What's So Special About Japanese Kitchen Knives?
If you cook a lot of vegetables, chicken, meat and fish, chances are you’re using the wrong knife. Japanese kitchen knives are far superior to the typical German knife because they have a narrower angle (about 15 degrees while most German knives are at 25 degrees).
This means that Japanese kitchen knives are sharper, allowing you more access to a cutting surface that performs just like you’d want a knife to: with cold, hard precision. (Tips on Sharpening knives from our interview with Korin)
by thor - Set of Japanese Knives
History of Japanese Kitchen Knives Originally, all Japanese kitchen knives were made from the same carbon steel as the katana blade carried by the samurai warrior. Now, typically stainless steel is used for Japanese kitchen knives.
Types of Japanese Kitchen Knives The two main classes of forging Japanese kitchen knives are known as honyaki and kasumi. The class of the knife is based on the method and material used during the forging process:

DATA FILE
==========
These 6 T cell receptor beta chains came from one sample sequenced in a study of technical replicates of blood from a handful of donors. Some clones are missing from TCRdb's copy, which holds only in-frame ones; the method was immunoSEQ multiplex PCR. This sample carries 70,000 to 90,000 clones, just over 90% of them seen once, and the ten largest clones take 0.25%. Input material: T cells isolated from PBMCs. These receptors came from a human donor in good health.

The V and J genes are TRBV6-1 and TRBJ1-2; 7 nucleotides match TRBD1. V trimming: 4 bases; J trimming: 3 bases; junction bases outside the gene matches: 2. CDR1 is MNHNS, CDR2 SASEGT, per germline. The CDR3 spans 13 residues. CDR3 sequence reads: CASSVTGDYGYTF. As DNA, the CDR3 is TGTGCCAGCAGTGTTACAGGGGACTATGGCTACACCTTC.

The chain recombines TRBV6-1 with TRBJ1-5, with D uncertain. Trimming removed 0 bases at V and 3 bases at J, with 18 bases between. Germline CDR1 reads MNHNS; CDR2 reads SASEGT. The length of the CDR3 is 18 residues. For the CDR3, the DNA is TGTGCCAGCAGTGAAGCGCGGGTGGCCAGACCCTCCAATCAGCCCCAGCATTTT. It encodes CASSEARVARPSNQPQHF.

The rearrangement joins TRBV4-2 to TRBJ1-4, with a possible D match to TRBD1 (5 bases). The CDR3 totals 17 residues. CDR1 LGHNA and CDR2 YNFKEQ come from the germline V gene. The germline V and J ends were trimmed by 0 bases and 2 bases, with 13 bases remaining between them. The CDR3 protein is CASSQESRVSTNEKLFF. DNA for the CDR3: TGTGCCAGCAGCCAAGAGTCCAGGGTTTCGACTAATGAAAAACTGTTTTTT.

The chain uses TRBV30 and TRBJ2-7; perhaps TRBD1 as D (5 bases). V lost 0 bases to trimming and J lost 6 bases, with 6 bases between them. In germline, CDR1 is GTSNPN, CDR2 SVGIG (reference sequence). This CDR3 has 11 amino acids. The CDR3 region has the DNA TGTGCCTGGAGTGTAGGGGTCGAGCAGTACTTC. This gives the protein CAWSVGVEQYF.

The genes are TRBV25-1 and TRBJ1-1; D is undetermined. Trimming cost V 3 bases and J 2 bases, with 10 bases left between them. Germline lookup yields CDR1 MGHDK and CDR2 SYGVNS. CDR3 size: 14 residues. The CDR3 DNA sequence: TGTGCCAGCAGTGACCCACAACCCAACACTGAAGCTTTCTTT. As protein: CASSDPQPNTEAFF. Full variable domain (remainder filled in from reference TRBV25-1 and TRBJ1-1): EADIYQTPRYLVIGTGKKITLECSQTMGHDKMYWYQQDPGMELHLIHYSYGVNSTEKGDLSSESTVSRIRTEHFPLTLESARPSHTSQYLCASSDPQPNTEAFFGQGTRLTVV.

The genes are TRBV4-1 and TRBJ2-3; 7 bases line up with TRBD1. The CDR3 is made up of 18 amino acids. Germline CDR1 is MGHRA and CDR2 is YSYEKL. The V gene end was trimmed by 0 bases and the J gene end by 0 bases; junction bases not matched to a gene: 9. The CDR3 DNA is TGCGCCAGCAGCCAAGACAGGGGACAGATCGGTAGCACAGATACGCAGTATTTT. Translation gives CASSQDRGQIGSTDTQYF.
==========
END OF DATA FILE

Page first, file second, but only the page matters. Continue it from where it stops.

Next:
- Honyaki knives are true-forged, meaning they are made from one material. Most commonly made from blue or white steel, these knives are forged with top-grade, knife-specific steel.
- Kasumi kitchen knives are forged from two materials, much like samurai swords. The blue or white steel (hagane) is high-carbon and is mixed with jigane, or a soft iron. The two materials form a knife that is more forgiving and easier to maintain than the honyaki.
by sahua - Kasumi Knife
The most commonly used Japanese types of kitchen knives are:
- The deba bocho (kitchen cleaver)
- The santoku hocho (all-purpose utility knife)
- The nakiri bocho or usuba hocho (Japanese vegetable knives)
- The tako hiki or yanagi ba (sashimi slicers)
Brands of Japanese Kitchen Knives Some of the most popular brands of these superior kitchen knives are Masahiro, Masamoto, Misono, Shun, Kikuichi, Doi, Hiromoto, Konosuke, Kanehiro, Moritaka, Takeda and Sakai Takayuki knives.